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  • Friday, September 16, 2022

    There’s a Reason for Our POW/MIA Empty Chair

    POWMIA flag
    By David R. Riley, Sr.

    Department Commander  

    A POW/MIA empty chair is present at all official meetings of The American Legion.

    It’s a physical symbol of the thousands and thousands of servicemembers unaccounted for.

    It’s a physical symbol of The America Legion’s commitment to achieving a full accounting of all U.S. servicemembers from all war eras who are either imprisoned or listed as missing in action.

    And it’s why the American Legion Family observes National POW/MIA Recognition Day on the third Friday of September.

    As part of the day of recognition, we ask Americans to pause and reflect on the sacrifices made by the military men and women who are imprisoned or unaccounted for. Rallies and ceremonies are held throughout the nation to honor those U.S. servicemembers who have yet to return home, and the families left without closure as to the fate of their loved ones.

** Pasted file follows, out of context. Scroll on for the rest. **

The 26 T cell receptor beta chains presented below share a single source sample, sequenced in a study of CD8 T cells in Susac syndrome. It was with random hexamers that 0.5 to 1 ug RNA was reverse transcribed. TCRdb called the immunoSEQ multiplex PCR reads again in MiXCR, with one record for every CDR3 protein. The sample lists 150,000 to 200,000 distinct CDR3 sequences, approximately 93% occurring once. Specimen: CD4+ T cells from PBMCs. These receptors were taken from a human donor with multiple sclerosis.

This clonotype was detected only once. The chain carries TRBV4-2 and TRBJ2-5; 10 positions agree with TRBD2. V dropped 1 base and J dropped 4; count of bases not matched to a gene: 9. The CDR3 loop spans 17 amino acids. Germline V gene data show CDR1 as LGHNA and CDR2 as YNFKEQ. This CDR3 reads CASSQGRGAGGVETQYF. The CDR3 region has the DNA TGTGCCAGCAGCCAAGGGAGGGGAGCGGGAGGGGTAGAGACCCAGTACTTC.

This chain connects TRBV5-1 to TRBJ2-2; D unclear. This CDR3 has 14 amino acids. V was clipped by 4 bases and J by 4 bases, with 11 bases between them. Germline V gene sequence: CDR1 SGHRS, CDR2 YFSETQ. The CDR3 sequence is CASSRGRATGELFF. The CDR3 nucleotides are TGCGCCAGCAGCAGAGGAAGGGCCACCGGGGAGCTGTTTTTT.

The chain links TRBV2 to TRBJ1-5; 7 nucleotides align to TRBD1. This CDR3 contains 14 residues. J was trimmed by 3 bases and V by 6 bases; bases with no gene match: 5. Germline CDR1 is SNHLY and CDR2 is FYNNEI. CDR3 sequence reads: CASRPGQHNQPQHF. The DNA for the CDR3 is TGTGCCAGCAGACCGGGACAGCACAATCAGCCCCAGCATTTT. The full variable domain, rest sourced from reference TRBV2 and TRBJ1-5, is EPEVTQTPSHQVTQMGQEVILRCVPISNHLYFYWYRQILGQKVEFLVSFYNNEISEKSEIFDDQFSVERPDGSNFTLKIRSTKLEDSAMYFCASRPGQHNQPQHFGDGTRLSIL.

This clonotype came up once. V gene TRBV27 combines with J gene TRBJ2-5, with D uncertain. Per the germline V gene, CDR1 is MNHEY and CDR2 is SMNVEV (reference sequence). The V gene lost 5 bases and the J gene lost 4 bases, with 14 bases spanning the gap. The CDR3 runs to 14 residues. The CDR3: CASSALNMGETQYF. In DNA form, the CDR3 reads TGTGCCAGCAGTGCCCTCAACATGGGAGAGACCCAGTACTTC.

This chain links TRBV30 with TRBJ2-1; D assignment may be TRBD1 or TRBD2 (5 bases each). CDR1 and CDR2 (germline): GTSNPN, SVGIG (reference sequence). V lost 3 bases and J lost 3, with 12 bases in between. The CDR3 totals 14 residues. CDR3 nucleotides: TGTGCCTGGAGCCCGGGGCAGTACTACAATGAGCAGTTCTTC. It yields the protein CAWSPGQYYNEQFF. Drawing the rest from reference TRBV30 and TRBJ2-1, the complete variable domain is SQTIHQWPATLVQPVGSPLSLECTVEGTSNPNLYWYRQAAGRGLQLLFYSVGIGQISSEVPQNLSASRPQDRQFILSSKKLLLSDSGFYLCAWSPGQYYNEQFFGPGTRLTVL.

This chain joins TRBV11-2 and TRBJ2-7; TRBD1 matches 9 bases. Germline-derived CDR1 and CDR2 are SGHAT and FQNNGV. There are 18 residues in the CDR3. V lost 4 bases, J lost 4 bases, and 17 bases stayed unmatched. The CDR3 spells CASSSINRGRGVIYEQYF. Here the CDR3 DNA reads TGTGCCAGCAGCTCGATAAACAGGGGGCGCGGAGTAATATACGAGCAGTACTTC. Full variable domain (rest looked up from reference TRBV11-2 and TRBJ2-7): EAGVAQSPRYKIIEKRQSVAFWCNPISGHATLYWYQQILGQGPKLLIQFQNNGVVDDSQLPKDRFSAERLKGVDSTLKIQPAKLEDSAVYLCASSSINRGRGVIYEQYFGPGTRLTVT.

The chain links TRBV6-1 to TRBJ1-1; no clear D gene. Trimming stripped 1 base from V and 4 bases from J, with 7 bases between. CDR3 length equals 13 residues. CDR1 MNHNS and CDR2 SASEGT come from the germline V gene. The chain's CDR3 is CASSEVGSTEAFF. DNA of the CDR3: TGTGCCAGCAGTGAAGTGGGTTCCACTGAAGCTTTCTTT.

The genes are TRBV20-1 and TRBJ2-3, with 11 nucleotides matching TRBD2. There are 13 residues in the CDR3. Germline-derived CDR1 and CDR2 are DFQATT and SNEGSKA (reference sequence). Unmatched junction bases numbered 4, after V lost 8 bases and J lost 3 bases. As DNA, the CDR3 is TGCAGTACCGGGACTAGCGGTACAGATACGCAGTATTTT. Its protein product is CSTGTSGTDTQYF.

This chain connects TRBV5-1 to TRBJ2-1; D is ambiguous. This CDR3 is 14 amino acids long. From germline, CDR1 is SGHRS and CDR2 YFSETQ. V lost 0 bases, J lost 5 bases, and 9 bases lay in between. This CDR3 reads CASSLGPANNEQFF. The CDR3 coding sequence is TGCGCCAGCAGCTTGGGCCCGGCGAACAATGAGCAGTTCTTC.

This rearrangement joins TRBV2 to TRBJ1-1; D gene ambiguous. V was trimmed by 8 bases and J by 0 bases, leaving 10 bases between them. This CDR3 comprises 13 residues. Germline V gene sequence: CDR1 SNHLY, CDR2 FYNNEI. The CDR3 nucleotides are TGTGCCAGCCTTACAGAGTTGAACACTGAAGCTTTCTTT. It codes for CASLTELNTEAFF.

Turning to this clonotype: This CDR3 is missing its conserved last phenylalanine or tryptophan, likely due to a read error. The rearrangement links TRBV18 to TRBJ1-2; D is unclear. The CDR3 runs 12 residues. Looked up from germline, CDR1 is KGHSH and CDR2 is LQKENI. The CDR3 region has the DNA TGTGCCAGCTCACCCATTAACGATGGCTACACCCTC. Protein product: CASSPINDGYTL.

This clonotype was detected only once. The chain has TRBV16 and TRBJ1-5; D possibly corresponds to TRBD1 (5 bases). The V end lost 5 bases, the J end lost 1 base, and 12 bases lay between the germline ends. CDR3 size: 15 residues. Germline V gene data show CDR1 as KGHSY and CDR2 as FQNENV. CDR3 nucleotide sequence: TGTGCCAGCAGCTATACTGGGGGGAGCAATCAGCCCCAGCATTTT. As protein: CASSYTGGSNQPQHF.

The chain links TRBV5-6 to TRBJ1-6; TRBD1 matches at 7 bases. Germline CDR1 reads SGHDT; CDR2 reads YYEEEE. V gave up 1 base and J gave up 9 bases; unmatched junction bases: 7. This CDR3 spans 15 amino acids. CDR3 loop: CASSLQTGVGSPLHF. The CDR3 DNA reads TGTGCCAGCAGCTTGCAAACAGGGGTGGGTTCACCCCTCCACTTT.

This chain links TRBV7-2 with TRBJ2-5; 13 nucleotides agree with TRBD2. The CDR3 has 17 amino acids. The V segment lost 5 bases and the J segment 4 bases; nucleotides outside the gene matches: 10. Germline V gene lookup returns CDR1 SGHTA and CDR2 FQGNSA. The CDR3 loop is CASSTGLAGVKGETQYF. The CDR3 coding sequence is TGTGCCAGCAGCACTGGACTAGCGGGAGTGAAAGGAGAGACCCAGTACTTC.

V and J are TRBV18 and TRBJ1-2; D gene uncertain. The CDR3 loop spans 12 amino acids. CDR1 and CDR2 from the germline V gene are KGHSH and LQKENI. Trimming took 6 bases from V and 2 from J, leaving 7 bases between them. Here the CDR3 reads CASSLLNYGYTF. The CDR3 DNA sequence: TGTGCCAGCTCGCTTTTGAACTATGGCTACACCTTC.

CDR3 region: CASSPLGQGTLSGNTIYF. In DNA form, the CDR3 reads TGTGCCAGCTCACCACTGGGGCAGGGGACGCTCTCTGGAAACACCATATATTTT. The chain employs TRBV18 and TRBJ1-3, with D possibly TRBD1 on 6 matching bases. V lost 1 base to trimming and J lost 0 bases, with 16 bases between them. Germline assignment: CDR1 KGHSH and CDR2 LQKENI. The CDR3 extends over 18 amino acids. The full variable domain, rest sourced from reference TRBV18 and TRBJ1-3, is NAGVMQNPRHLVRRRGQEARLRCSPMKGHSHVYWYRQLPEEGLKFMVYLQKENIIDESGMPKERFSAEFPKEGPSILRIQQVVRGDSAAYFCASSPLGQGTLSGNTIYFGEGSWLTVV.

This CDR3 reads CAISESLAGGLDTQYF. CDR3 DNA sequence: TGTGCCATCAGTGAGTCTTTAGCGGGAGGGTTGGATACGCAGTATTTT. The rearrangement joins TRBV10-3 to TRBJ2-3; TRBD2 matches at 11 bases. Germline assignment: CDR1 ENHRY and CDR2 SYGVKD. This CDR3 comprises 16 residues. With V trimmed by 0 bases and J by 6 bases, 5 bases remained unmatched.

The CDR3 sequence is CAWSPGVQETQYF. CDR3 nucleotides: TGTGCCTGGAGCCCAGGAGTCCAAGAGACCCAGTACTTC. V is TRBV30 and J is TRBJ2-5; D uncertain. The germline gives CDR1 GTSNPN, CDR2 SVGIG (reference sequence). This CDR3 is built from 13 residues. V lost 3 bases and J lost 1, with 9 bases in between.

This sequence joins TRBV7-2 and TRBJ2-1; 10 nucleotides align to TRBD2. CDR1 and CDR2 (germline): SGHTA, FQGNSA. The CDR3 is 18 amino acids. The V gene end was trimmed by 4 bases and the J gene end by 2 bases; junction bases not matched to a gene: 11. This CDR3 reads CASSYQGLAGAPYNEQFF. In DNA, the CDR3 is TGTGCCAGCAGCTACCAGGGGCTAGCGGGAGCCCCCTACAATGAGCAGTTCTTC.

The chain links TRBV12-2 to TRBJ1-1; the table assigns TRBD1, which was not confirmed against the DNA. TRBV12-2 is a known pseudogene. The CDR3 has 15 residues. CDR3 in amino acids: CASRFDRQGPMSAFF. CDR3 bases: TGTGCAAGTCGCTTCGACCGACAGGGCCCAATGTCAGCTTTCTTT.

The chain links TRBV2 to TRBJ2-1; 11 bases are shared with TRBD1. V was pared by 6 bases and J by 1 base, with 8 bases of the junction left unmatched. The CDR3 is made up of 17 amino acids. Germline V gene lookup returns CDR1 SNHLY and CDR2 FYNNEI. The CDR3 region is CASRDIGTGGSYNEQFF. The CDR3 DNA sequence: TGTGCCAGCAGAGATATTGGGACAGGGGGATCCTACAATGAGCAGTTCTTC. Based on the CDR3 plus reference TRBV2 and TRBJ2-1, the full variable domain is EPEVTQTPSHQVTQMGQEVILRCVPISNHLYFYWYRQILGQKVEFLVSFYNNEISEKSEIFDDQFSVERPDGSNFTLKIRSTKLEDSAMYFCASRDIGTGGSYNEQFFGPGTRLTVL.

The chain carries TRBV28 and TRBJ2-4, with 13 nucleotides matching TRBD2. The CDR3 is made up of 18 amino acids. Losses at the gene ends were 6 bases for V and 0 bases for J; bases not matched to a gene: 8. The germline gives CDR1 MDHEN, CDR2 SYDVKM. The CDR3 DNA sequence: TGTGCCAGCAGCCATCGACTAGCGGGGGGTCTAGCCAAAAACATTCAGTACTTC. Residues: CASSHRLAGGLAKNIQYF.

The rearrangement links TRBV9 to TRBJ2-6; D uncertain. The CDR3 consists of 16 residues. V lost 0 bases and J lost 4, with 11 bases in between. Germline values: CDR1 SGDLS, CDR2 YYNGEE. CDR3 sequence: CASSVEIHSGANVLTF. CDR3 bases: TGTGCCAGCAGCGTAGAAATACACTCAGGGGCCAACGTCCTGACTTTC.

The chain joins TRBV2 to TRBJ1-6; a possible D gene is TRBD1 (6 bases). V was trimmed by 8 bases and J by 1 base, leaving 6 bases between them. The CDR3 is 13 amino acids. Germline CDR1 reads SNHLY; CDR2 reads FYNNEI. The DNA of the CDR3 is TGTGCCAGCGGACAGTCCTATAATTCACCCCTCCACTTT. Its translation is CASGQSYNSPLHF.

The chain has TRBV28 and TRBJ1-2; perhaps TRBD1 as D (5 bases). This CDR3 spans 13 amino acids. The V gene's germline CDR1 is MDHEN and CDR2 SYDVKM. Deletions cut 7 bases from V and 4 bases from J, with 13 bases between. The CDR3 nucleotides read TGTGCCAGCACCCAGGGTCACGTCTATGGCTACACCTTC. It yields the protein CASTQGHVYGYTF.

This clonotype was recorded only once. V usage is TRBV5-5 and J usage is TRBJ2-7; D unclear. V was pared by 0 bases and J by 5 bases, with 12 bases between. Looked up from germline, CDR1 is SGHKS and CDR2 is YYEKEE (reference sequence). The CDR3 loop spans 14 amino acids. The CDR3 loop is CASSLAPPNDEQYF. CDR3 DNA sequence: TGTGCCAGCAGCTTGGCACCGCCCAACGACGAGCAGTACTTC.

Let’s look at a few numbers. says that according to a Congressional Research Service report on POWs:

    • 130,201 World War II service members were imprisoned; 14,072 of them died.
    • 7,140 Korean War service members were imprisoned; 2,701 of them died.
    • 725 Vietnam War service members were imprisoned; 64 of them died.
    • 37 service members were imprisoned during conflicts since 1991, including both Gulf wars; none is still in captivity

    According to the Defense POW/MIA Accounting Agency (DPAA), more than 81,500 Americans remain missing from WWII, the Korean War, the Vietnam War, the Cold War, and the Gulf Wars and other conflicts. Of those missing, 75% are located in the Indo-Pacific, and over 41,000 of the missing are presumed lost at sea.

    We of The American Legion remain committed to the POW/MIA cause until all are accounted for. May God bless our POWs, MIAs and their families.